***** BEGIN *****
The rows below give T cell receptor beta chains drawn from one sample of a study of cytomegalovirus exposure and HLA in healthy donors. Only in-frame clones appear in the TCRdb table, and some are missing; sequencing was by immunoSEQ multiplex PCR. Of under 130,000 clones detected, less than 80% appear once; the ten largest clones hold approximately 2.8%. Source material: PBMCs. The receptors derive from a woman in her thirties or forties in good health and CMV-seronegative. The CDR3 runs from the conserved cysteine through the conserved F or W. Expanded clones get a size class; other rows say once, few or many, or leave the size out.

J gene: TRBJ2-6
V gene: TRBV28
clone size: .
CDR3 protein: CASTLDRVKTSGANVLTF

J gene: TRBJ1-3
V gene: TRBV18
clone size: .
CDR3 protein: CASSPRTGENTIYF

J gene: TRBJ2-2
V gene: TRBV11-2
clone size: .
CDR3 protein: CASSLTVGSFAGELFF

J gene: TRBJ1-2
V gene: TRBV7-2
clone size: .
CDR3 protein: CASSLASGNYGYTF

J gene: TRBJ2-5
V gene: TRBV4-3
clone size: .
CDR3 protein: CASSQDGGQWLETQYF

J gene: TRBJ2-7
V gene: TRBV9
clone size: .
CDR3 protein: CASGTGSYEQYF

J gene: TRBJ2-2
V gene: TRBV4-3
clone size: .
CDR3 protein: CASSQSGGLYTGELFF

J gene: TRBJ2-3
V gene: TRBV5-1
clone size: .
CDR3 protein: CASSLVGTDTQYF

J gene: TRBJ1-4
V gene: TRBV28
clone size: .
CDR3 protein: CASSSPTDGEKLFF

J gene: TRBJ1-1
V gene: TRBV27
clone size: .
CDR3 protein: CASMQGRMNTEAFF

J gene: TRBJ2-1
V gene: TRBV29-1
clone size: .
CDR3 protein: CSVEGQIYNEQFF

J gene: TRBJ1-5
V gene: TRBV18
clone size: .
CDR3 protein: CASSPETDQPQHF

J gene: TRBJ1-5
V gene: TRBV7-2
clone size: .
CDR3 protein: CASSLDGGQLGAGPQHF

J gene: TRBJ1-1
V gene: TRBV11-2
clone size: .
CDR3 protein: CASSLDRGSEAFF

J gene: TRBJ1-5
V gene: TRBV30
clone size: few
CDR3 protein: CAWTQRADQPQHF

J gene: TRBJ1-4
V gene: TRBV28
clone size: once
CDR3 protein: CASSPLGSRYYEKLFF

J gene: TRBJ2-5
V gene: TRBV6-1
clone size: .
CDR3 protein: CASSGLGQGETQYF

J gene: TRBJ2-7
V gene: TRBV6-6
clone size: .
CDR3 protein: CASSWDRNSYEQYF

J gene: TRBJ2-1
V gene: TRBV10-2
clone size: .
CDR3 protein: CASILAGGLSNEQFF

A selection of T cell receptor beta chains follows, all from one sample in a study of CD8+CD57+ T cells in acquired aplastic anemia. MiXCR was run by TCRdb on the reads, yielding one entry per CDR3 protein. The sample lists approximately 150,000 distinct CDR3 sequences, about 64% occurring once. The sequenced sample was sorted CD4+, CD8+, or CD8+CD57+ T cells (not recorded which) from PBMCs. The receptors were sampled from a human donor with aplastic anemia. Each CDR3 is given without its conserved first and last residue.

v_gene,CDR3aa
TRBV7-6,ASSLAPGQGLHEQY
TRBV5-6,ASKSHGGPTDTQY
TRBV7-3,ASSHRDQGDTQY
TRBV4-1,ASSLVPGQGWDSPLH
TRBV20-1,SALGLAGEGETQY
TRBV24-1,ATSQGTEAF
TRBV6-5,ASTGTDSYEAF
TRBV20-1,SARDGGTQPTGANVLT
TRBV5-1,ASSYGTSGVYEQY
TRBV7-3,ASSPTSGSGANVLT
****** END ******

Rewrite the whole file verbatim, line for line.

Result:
The rows below give T cell receptor beta chains drawn from one sample of a study of cytomegalovirus exposure and HLA in healthy donors. Only in-frame clones appear in the TCRdb table, and some are missing; sequencing was by immunoSEQ multiplex PCR. Of under 130,000 clones detected, less than 80% appear once; the ten largest clones hold approximately 2.8%. Source material: PBMCs. The receptors derive from a woman in her thirties or forties in good health and CMV-seronegative. The CDR3 runs from the conserved cysteine through the conserved F or W. Expanded clones get a size class; other rows say once, few or many, or leave the size out.

J gene: TRBJ2-6
V gene: TRBV28
clone size: .
CDR3 protein: CASTLDRVKTSGANVLTF

J gene: TRBJ1-3
V gene: TRBV18
clone size: .
CDR3 protein: CASSPRTGENTIYF

J gene: TRBJ2-2
V gene: TRBV11-2
clone size: .
CDR3 protein: CASSLTVGSFAGELFF

J gene: TRBJ1-2
V gene: TRBV7-2
clone size: .
CDR3 protein: CASSLASGNYGYTF

J gene: TRBJ2-5
V gene: TRBV4-3
clone size: .
CDR3 protein: CASSQDGGQWLETQYF

J gene: TRBJ2-7
V gene: TRBV9
clone size: .
CDR3 protein: CASGTGSYEQYF

J gene: TRBJ2-2
V gene: TRBV4-3
clone size: .
CDR3 protein: CASSQSGGLYTGELFF

J gene: TRBJ2-3
V gene: TRBV5-1
clone size: .
CDR3 protein: CASSLVGTDTQYF

J gene: TRBJ1-4
V gene: TRBV28
clone size: .
CDR3 protein: CASSSPTDGEKLFF

J gene: TRBJ1-1
V gene: TRBV27
clone size: .
CDR3 protein: CASMQGRMNTEAFF

J gene: TRBJ2-1
V gene: TRBV29-1
clone size: .
CDR3 protein: CSVEGQIYNEQFF

J gene: TRBJ1-5
V gene: TRBV18
clone size: .
CDR3 protein: CASSPETDQPQHF

J gene: TRBJ1-5
V gene: TRBV7-2
clone size: .
CDR3 protein: CASSLDGGQLGAGPQHF

J gene: TRBJ1-1
V gene: TRBV11-2
clone size: .
CDR3 protein: CASSLDRGSEAFF

J gene: TRBJ1-5
V gene: TRBV30
clone size: few
CDR3 protein: CAWTQRADQPQHF

J gene: TRBJ1-4
V gene: TRBV28
clone size: once
CDR3 protein: CASSPLGSRYYEKLFF

J gene: TRBJ2-5
V gene: TRBV6-1
clone size: .
CDR3 protein: CASSGLGQGETQYF

J gene: TRBJ2-7
V gene: TRBV6-6
clone size: .
CDR3 protein: CASSWDRNSYEQYF

J gene: TRBJ2-1
V gene: TRBV10-2
clone size: .
CDR3 protein: CASILAGGLSNEQFF

A selection of T cell receptor beta chains follows, all from one sample in a study of CD8+CD57+ T cells in acquired aplastic anemia. MiXCR was run by TCRdb on the reads, yielding one entry per CDR3 protein. The sample lists approximately 150,000 distinct CDR3 sequences, about 64% occurring once. The sequenced sample was sorted CD4+, CD8+, or CD8+CD57+ T cells (not recorded which) from PBMCs. The receptors were sampled from a human donor with aplastic anemia. Each CDR3 is given without its conserved first and last residue.

v_gene,CDR3aa
TRBV7-6,ASSLAPGQGLHEQY
TRBV5-6,ASKSHGGPTDTQY
TRBV7-3,ASSHRDQGDTQY
TRBV4-1,ASSLVPGQGWDSPLH
TRBV20-1,SALGLAGEGETQY
TRBV24-1,ATSQGTEAF
TRBV6-5,ASTGTDSYEAF
TRBV20-1,SARDGGTQPTGANVLT
TRBV5-1,ASSYGTSGVYEQY
TRBV7-3,ASSPTSGSGANVLT